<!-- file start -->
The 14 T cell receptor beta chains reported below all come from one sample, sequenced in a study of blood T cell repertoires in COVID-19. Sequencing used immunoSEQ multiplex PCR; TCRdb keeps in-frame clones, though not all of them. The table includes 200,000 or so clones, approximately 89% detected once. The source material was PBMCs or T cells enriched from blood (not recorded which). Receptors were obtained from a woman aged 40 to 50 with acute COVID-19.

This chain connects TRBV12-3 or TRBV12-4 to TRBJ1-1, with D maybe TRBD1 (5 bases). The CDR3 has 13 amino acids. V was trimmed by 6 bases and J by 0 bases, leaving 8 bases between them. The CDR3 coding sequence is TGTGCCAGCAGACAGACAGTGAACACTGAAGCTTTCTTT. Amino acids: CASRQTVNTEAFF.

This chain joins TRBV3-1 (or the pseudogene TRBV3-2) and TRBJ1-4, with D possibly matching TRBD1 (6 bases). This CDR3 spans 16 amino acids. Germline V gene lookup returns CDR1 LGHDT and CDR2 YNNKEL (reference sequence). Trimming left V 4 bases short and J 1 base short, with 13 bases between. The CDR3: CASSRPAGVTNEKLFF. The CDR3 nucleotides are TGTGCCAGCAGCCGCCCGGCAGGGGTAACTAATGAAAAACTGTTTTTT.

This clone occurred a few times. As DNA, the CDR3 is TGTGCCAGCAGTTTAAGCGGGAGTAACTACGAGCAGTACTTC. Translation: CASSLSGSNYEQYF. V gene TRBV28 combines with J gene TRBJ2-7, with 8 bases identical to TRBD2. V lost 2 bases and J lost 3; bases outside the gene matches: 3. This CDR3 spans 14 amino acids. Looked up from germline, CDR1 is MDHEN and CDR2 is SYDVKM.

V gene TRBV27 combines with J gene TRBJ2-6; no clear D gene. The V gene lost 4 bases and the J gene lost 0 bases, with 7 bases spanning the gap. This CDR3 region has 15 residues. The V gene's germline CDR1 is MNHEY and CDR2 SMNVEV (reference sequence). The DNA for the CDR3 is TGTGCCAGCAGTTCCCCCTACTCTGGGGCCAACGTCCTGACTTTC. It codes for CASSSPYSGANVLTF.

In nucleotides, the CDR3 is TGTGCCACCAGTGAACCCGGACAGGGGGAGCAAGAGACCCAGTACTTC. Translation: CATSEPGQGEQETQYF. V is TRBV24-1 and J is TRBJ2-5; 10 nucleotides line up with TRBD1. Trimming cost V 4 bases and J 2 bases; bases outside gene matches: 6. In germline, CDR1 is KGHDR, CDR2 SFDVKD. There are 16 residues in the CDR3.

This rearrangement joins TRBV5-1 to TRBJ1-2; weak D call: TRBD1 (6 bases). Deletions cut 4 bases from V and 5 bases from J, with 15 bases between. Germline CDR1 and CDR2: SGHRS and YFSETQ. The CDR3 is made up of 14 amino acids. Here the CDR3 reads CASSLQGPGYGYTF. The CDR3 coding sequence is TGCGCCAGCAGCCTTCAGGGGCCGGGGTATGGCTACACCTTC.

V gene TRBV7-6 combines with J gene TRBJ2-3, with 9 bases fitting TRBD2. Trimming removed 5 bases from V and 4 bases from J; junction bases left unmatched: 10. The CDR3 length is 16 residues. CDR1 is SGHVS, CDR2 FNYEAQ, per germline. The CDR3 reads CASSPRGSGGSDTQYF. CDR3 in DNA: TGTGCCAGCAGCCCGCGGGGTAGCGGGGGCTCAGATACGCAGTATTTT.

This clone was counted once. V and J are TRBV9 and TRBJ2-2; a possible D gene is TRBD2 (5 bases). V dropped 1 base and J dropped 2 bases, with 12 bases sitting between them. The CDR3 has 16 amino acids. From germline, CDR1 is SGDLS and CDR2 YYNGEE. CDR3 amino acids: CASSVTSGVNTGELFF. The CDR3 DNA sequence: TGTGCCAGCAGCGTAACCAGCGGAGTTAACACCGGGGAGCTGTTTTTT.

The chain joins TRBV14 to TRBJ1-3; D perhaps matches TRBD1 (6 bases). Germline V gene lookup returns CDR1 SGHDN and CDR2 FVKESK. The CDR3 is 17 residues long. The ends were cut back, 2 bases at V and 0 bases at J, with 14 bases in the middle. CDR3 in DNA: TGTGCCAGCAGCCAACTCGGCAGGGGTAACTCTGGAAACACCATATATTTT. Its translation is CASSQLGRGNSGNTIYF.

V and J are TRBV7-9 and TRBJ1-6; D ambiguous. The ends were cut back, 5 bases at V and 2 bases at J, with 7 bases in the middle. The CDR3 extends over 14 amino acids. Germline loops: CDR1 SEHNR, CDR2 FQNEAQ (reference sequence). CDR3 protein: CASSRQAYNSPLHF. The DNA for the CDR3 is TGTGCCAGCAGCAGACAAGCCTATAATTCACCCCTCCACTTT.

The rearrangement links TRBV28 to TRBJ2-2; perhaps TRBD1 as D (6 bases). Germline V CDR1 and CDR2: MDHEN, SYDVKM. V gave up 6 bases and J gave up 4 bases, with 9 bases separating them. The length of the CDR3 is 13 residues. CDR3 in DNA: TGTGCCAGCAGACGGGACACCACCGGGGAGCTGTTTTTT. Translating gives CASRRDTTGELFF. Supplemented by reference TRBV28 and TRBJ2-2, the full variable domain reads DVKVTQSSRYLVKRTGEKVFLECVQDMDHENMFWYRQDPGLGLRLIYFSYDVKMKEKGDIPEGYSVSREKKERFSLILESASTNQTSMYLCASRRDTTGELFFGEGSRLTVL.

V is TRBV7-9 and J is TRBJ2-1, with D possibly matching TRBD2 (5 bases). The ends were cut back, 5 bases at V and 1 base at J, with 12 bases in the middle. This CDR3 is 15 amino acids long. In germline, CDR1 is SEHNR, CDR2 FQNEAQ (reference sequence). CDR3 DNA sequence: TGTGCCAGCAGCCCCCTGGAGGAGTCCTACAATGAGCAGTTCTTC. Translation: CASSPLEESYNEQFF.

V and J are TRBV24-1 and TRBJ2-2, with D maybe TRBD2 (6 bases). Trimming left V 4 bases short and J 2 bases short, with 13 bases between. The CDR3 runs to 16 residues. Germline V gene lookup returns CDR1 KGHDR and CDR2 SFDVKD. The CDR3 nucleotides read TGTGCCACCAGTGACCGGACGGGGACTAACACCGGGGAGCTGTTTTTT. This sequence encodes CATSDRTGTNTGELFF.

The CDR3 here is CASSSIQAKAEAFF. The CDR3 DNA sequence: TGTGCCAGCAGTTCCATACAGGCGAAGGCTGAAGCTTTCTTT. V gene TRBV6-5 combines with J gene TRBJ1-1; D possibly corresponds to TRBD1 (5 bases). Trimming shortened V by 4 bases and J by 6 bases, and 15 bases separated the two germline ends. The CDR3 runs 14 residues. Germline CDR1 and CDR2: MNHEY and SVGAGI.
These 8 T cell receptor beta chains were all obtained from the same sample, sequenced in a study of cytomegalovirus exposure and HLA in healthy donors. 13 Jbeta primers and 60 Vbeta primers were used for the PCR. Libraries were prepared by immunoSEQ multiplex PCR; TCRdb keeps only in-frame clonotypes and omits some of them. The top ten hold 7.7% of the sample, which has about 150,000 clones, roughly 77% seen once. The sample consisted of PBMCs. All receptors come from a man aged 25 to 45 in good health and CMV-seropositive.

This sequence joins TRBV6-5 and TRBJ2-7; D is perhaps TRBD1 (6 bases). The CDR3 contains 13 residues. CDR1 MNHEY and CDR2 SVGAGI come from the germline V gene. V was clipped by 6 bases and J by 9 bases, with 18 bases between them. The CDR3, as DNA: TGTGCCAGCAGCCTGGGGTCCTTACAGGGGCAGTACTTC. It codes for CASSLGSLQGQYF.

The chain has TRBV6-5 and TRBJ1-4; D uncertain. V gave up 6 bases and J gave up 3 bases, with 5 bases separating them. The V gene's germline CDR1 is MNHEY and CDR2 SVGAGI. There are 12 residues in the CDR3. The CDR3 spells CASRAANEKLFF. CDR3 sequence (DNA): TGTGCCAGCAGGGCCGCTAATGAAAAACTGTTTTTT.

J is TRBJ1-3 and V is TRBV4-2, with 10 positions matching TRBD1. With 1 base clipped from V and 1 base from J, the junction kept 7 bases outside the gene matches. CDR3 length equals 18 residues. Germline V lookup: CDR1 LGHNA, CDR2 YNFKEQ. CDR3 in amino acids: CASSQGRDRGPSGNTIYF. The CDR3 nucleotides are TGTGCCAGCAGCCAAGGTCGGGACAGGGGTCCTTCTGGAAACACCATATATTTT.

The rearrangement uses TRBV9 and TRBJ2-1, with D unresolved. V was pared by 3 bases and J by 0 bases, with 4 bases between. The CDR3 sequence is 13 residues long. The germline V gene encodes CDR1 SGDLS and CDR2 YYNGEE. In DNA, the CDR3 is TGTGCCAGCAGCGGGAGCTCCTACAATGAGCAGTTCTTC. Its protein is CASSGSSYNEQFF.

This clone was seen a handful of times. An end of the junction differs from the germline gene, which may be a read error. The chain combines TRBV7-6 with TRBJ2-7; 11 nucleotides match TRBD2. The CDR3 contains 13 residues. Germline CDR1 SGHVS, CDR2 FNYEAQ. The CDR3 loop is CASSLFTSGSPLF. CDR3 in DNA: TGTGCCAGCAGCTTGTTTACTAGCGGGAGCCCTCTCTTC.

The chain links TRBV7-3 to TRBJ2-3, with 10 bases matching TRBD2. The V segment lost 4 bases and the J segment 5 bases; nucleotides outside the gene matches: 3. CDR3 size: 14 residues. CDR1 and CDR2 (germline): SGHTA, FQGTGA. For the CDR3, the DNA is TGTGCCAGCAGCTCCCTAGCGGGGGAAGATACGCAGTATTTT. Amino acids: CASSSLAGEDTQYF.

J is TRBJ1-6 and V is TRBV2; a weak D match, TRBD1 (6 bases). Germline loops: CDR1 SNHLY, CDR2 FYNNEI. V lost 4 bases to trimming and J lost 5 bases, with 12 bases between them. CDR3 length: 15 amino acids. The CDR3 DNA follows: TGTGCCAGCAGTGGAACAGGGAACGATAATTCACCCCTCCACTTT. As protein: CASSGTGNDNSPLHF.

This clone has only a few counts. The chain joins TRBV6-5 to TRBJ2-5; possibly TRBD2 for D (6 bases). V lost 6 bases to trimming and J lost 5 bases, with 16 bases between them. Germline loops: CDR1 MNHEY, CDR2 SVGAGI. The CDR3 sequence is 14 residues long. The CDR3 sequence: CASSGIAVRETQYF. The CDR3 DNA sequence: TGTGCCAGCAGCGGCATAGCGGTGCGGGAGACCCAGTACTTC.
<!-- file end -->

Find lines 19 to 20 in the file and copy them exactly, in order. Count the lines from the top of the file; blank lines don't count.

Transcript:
J is TRBJ1-3 and V is TRBV4-2, with 10 positions matching TRBD1. With 1 base clipped from V and 1 base from J, the junction kept 7 bases outside the gene matches. CDR3 length equals 18 residues. Germline V lookup: CDR1 LGHNA, CDR2 YNFKEQ. CDR3 in amino acids: CASSQGRDRGPSGNTIYF. The CDR3 nucleotides are TGTGCCAGCAGCCAAGGTCGGGACAGGGGTCCTTCTGGAAACACCATATATTTT.

The rearrangement uses TRBV9 and TRBJ2-1, with D unresolved. V was pared by 3 bases and J by 0 bases, with 4 bases between. The CDR3 sequence is 13 residues long. The germline V gene encodes CDR1 SGDLS and CDR2 YYNGEE. In DNA, the CDR3 is TGTGCCAGCAGCGGGAGCTCCTACAATGAGCAGTTCTTC. Its protein is CASSGSSYNEQFF.